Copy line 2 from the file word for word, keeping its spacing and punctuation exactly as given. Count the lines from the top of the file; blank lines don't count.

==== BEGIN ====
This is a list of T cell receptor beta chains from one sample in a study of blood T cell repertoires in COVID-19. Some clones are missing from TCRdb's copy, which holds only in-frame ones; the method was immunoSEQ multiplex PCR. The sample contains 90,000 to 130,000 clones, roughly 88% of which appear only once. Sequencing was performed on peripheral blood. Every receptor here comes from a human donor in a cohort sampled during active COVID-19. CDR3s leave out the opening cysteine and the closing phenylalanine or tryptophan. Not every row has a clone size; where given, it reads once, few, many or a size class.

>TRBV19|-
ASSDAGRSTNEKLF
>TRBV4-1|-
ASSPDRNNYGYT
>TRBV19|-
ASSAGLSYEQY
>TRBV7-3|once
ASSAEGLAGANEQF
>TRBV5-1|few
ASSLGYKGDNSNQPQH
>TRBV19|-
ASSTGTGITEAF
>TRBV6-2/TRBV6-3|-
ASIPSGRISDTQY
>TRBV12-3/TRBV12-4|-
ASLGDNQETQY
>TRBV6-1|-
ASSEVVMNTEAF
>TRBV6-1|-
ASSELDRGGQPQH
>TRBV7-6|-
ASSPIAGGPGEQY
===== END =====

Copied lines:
>TRBV19|-